Hank: I'm gonna go—

John: Anna!

Hank: Oh. Yeah.

John: I'm so sorry!

[Beep]

[Beep]

Hank: I would like to say Normal Fault?

Michael: Incorrect!

John: Anna we did it! We did it together!

Hank: Oh, we just—we're equally bad.

John: Yes!

Michael: Okay, that is, uh, minus 100 points from both contestants. The answer is B: Forward Fault. A normal fault is where one chunk of rock drops down in relation to the other. In a reverse fault, one chunk is pushed up. And in a strike-slip fault, the blocks of crust slide horizontally against each other. Forward faults we just made up.

John: That was my second guess.

Hank: Well I figured if there was a reverse, there would be a forward.

John: Well you were incorrect.

Hank: I was.

John: All right, we learned something today.

Hank: A normal fault is just like, "Well it's the normal one." That's just very un-descriptive. How boring of them.

John: Have you not noticed that scientists always name things in the most boring possible way?

Hank: That's often true. Though "strike-slip fault" is a pretty cool name.

John: It's pretty cool.

Michael: Sounds like a bowling thing.

John and Hank: Yeah.

Hank: Oh, well done on that strike-slip!

Michael: Yep.

Michael: Okay. [Clears throat] Round Two.

John: Yeah.

Michael: An Abundance of Katherines!

Hank: Oh!

John: Oh, it's another pun.

Hank: Are we going to have three different Katherines?

John: "Which of these Katherines is not a scientist?"

Michael: Oh. No, that's not the question.

John: Oh, okay.

Michael: Katherine Johnson was a mathematician who calculated the trajectories, launch windows, and orbits of NASA's most important and famous missions. And before NASA used computers, she did them all by hand.

Hank: Oh.

John: Wow.

Michael: The question is, what was the first NASA mission to be calculated using computers? A: Alan Shepard's Mercury Mission in 1961, B: John Glenn's first orbit of earth in 1962, C: Edward White's first space walk in 1965, or D: The Apollo Moon Landing of 1969.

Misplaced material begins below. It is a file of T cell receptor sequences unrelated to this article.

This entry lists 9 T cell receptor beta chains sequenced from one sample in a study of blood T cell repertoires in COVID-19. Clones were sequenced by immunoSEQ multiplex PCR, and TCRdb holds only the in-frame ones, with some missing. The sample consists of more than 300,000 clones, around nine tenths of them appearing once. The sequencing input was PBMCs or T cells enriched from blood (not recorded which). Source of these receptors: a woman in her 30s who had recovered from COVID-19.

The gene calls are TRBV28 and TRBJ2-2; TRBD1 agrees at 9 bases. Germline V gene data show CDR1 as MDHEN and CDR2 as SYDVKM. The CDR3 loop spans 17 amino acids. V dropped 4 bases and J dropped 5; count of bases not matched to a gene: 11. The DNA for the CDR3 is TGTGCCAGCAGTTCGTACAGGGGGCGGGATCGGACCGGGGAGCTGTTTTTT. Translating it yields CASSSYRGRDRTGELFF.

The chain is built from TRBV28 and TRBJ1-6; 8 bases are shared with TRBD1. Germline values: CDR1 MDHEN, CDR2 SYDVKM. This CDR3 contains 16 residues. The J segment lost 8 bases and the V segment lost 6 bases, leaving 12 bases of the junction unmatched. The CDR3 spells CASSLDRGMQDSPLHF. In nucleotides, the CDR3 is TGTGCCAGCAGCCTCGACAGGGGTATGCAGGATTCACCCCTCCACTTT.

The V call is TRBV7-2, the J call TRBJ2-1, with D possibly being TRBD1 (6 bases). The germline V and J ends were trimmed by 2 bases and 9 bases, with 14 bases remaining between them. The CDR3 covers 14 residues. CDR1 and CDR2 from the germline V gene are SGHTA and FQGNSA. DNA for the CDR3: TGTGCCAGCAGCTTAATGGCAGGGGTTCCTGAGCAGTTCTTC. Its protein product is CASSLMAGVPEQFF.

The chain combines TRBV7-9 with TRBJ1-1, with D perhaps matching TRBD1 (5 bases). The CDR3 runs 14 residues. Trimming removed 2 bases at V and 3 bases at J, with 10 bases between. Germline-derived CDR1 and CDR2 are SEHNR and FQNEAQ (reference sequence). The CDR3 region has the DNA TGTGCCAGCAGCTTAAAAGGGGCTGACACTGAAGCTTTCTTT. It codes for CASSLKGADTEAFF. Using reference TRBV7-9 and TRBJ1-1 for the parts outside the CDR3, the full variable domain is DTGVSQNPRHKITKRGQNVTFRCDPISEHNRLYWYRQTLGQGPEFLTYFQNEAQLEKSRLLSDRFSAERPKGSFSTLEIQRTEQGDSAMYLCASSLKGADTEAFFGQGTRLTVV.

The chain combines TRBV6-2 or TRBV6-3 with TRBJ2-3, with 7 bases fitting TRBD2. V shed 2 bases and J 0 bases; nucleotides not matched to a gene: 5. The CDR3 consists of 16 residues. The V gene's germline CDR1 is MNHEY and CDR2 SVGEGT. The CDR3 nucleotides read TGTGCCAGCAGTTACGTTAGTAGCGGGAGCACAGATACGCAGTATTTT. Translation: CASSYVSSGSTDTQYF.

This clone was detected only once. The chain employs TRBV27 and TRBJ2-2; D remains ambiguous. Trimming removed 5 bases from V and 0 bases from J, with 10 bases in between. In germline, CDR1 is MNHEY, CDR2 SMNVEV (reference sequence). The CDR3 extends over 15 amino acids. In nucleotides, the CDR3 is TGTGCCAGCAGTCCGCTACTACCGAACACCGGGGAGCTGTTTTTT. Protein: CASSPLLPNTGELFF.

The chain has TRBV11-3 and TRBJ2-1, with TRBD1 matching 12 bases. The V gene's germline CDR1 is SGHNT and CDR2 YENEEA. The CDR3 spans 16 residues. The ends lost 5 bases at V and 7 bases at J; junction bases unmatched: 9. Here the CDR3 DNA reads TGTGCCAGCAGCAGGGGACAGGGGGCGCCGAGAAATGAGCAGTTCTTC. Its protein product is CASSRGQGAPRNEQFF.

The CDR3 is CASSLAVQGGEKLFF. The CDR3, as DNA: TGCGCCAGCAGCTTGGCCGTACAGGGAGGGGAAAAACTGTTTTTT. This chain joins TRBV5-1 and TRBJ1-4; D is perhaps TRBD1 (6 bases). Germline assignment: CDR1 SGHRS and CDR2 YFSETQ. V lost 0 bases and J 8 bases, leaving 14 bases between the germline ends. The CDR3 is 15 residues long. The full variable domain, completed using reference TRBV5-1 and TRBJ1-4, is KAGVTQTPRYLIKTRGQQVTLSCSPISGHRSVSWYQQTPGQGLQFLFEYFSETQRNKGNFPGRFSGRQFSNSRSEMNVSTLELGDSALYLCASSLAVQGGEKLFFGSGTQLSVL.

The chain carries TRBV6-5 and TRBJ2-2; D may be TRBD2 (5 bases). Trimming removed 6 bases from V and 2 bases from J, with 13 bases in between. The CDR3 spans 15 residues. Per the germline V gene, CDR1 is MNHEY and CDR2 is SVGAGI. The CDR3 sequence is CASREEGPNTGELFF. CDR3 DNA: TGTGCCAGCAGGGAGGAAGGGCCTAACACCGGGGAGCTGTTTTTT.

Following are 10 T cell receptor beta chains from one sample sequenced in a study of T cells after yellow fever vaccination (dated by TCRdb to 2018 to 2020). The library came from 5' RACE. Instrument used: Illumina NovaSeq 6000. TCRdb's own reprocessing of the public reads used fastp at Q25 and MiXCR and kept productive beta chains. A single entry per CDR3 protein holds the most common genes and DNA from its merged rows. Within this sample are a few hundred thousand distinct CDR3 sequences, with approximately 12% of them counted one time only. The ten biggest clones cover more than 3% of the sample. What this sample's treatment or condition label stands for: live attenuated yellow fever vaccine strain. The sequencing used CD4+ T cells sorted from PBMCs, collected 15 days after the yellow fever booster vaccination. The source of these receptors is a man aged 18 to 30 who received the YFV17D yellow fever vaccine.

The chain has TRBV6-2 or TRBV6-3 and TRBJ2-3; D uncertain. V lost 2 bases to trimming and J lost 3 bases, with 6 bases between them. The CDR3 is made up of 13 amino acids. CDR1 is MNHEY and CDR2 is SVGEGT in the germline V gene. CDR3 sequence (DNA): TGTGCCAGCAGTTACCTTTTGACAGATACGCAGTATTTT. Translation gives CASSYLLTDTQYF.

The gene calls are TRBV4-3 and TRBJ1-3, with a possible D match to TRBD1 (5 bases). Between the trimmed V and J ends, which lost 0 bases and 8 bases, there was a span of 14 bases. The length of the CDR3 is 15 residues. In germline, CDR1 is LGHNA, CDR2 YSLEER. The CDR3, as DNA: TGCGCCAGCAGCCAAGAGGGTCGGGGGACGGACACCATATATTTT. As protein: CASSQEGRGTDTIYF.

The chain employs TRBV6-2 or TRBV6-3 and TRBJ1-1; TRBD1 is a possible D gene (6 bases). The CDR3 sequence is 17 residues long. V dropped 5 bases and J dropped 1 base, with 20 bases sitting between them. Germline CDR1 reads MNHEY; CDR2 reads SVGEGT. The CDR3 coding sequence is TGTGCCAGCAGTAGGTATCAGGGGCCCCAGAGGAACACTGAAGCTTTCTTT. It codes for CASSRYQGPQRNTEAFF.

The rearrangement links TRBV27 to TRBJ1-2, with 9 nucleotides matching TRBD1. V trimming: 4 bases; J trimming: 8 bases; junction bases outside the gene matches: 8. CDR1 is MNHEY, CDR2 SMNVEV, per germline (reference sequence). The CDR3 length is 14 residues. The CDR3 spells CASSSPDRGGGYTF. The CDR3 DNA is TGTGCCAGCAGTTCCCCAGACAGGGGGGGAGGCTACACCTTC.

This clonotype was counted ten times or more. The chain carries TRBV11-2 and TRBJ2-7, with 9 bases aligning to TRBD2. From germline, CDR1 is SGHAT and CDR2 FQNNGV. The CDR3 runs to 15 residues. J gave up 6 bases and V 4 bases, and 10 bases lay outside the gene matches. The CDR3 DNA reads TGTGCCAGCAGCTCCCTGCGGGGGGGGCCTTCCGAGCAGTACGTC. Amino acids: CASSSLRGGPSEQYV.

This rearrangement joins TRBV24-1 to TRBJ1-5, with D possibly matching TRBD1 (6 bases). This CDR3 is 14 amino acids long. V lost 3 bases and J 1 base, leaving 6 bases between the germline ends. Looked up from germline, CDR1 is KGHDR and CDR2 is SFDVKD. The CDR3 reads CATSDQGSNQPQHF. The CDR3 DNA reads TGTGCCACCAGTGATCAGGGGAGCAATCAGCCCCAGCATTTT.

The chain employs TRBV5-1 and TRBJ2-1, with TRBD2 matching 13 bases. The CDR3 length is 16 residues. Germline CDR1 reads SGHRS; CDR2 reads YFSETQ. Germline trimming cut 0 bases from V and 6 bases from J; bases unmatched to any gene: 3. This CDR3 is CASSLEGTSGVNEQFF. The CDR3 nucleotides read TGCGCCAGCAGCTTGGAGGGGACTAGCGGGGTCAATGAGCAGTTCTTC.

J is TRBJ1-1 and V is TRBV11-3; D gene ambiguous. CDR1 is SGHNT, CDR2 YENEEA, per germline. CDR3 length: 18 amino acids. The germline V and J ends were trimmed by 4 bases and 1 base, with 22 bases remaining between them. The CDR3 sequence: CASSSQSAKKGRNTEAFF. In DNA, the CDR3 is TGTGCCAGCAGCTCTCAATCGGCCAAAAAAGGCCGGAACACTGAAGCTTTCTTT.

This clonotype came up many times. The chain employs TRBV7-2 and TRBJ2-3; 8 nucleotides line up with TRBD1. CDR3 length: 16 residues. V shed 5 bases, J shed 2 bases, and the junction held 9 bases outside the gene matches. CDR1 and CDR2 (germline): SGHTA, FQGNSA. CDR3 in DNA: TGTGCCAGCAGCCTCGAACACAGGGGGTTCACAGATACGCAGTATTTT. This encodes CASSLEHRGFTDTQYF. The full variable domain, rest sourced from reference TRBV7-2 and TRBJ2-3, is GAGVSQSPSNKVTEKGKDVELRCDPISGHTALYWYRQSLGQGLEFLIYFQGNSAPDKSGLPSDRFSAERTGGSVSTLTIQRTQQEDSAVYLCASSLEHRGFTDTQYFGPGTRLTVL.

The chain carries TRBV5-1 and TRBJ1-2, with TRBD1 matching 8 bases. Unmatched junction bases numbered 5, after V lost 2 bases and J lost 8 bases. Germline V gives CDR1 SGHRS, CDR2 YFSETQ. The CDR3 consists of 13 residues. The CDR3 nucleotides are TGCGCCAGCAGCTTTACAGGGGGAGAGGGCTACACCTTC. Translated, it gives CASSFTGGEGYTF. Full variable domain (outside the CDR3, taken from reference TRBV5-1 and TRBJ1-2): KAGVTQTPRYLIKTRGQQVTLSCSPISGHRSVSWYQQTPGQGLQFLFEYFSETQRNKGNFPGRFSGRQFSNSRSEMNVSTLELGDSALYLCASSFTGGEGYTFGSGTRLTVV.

John: Hmm.

Hank: No one wants to answer.

John: I'll let you go first—

[Beep]

John:—Astronomy Boy.

Hank: B.

John: Nope.

Michael: You are correct!

Hank: Heeeey!!!

Michael: The answer is B: John Glenn's first Earth orbit in 1962. Katherine Johnson manually performed all of the calculations for the United States's first manned mission into space in 1961, and while she also mapped out Glenn's mission the following year, NASA used a computer for the first time to do the preliminary math. But even after NASA started using computers to plan their missions, they continued to run all of the calculations by Johnson afterward to verify them before sending anyone into space. Johnson went on to calculate the mission trajectories for the Apollo Moon Landing and worked for NASA through the launch of the space shuttle program in the 1980s. Uh, let's give 200 points to Hank. I mean, SciShow bucks.

John: Yep.  Remember, you can redeem those for real goods and services.

Hank: I like how—I like how you were so sure that I was wrong.

John: I was sure that you were wrong.  So angry.  I'm not—

Hank: What did you think it was?

John: What did I think it was? I thought it was A or C or D.  The only thing I knew for sure is that it wasn't B.

Hank: [laughs] Um, I figured it was because that requires a fair amount of precision for him to come down in the right place.  If he's going to orbit the whole Earth.

John: Mm.

Hank: That was my guess.

John: Well, I, maybe Katherine could do that by hand. She seems very confident.

Hank: Proba—yeah, it's true.  It's true.  Y'know.